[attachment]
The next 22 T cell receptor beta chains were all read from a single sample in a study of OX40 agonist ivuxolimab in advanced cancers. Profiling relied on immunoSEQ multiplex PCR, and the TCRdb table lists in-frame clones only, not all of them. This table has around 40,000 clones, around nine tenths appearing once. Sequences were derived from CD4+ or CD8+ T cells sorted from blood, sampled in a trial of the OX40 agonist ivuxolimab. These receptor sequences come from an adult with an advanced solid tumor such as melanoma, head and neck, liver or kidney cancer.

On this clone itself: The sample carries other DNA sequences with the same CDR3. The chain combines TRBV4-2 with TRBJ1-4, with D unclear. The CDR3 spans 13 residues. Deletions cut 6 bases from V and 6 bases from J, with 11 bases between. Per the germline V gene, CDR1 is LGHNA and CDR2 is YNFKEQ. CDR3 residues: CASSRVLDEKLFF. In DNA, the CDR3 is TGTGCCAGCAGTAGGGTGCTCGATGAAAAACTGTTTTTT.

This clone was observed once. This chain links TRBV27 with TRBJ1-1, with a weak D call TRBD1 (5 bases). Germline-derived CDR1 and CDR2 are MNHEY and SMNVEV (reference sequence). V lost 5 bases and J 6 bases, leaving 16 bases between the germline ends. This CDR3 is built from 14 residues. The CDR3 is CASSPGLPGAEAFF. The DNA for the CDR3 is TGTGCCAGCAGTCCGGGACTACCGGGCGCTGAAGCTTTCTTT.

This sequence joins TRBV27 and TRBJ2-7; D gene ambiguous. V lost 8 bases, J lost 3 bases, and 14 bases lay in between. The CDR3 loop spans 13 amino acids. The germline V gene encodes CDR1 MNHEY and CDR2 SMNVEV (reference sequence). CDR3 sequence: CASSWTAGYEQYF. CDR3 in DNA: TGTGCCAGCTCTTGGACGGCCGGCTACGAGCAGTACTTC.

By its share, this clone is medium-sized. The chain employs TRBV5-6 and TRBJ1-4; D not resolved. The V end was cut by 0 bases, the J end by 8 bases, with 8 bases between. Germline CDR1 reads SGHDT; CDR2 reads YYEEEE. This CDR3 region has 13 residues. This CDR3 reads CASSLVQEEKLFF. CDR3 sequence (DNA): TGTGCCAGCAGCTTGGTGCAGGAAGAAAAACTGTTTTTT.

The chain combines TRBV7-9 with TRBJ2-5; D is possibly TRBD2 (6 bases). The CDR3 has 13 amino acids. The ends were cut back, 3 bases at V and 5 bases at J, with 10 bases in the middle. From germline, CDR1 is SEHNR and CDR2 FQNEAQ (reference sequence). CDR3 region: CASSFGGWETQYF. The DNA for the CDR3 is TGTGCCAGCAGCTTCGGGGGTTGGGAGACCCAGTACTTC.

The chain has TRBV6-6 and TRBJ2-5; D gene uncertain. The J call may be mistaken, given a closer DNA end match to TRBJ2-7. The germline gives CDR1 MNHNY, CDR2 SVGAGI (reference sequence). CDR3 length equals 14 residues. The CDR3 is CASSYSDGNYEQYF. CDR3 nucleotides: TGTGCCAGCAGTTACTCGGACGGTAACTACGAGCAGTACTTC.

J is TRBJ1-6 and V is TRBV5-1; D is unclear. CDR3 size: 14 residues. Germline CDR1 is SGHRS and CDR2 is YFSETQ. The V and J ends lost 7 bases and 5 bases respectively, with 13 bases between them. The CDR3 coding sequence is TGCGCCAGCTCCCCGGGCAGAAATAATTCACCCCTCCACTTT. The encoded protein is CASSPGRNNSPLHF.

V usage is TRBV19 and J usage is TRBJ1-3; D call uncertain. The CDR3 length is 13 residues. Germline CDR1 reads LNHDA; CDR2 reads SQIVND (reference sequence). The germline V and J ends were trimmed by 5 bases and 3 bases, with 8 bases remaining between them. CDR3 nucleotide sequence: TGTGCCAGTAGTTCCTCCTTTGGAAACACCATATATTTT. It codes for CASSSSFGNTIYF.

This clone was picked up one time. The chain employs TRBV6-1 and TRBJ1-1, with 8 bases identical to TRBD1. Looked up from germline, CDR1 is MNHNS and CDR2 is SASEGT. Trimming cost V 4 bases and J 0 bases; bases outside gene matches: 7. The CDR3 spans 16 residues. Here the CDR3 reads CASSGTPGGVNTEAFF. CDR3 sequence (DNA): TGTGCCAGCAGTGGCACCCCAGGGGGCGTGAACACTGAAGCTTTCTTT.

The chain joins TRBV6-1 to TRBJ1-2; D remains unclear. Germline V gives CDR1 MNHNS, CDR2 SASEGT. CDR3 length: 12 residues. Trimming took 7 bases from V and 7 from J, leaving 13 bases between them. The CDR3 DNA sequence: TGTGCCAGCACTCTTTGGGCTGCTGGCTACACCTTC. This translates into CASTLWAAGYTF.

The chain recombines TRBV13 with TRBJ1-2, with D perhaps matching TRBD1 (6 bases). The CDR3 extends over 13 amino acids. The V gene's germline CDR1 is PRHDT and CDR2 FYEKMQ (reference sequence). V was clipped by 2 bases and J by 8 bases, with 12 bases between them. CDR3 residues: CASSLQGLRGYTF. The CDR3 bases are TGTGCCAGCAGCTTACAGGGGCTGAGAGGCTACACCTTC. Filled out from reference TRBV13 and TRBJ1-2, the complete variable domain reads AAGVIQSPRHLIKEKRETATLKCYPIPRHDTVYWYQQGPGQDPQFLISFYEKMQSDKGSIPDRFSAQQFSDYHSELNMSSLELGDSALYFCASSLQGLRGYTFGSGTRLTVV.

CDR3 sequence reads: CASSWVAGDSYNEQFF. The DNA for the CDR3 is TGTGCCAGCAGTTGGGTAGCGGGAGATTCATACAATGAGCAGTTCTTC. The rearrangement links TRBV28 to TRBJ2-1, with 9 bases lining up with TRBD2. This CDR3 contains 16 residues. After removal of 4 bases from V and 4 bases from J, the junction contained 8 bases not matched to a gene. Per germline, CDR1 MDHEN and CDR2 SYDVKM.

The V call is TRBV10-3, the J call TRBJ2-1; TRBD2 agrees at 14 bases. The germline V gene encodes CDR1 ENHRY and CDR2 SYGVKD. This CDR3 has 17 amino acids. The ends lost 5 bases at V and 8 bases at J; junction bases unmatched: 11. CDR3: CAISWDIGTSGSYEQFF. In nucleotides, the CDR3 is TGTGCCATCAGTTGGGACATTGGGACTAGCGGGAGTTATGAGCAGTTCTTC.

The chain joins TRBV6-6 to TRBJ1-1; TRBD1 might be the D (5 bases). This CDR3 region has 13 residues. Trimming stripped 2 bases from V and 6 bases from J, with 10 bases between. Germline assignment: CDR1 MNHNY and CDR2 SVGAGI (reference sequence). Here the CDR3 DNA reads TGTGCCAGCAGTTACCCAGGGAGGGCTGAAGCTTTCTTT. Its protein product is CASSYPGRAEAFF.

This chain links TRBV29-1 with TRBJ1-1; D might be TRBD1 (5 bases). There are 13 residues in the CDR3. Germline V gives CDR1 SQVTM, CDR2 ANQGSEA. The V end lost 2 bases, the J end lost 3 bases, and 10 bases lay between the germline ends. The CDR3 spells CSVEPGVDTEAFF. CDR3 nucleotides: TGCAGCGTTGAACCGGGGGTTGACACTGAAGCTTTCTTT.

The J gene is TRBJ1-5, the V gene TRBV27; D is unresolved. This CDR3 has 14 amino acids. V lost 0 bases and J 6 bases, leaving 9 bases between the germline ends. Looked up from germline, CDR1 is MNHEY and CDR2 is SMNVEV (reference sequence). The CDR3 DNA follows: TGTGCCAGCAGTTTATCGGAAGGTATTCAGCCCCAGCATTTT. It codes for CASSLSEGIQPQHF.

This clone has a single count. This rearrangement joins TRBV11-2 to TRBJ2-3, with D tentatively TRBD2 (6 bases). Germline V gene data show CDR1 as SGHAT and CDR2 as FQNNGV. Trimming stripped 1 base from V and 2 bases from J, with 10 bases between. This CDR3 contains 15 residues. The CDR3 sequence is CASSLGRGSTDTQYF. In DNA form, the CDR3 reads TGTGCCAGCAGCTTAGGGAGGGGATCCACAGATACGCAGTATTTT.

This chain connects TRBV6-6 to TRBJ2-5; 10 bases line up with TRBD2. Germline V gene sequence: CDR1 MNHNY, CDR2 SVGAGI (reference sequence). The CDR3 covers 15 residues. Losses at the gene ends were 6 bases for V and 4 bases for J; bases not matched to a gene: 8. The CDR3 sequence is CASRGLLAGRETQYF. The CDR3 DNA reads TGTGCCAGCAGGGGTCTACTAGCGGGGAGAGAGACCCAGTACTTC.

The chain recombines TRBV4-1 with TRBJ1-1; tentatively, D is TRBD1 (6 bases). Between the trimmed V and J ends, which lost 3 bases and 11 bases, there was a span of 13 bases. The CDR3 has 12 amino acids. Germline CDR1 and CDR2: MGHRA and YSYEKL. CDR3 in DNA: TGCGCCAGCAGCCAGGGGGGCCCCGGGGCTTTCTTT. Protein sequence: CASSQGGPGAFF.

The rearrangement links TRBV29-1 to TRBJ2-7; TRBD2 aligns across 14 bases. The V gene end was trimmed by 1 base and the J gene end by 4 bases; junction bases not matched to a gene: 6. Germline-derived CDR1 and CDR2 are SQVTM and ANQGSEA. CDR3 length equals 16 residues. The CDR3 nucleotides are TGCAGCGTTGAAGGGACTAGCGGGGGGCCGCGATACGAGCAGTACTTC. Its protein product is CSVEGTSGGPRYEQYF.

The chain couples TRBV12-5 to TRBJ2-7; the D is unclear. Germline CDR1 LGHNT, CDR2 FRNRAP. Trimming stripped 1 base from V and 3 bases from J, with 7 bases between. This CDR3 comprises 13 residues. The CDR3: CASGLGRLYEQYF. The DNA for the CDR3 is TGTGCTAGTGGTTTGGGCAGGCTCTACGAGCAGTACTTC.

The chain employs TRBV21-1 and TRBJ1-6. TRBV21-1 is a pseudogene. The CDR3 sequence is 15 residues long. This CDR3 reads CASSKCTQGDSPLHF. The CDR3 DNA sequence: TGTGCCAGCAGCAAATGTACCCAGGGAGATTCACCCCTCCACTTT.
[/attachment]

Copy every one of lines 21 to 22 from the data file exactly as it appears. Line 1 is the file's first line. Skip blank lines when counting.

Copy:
The rearrangement links TRBV29-1 to TRBJ2-7; TRBD2 aligns across 14 bases. The V gene end was trimmed by 1 base and the J gene end by 4 bases; junction bases not matched to a gene: 6. Germline-derived CDR1 and CDR2 are SQVTM and ANQGSEA. CDR3 length equals 16 residues. The CDR3 nucleotides are TGCAGCGTTGAAGGGACTAGCGGGGGGCCGCGATACGAGCAGTACTTC. Its protein product is CSVEGTSGGPRYEQYF.

The chain couples TRBV12-5 to TRBJ2-7; the D is unclear. Germline CDR1 LGHNT, CDR2 FRNRAP. Trimming stripped 1 base from V and 3 bases from J, with 7 bases between. This CDR3 comprises 13 residues. The CDR3: CASGLGRLYEQYF. The DNA for the CDR3 is TGTGCTAGTGGTTTGGGCAGGCTCTACGAGCAGTACTTC.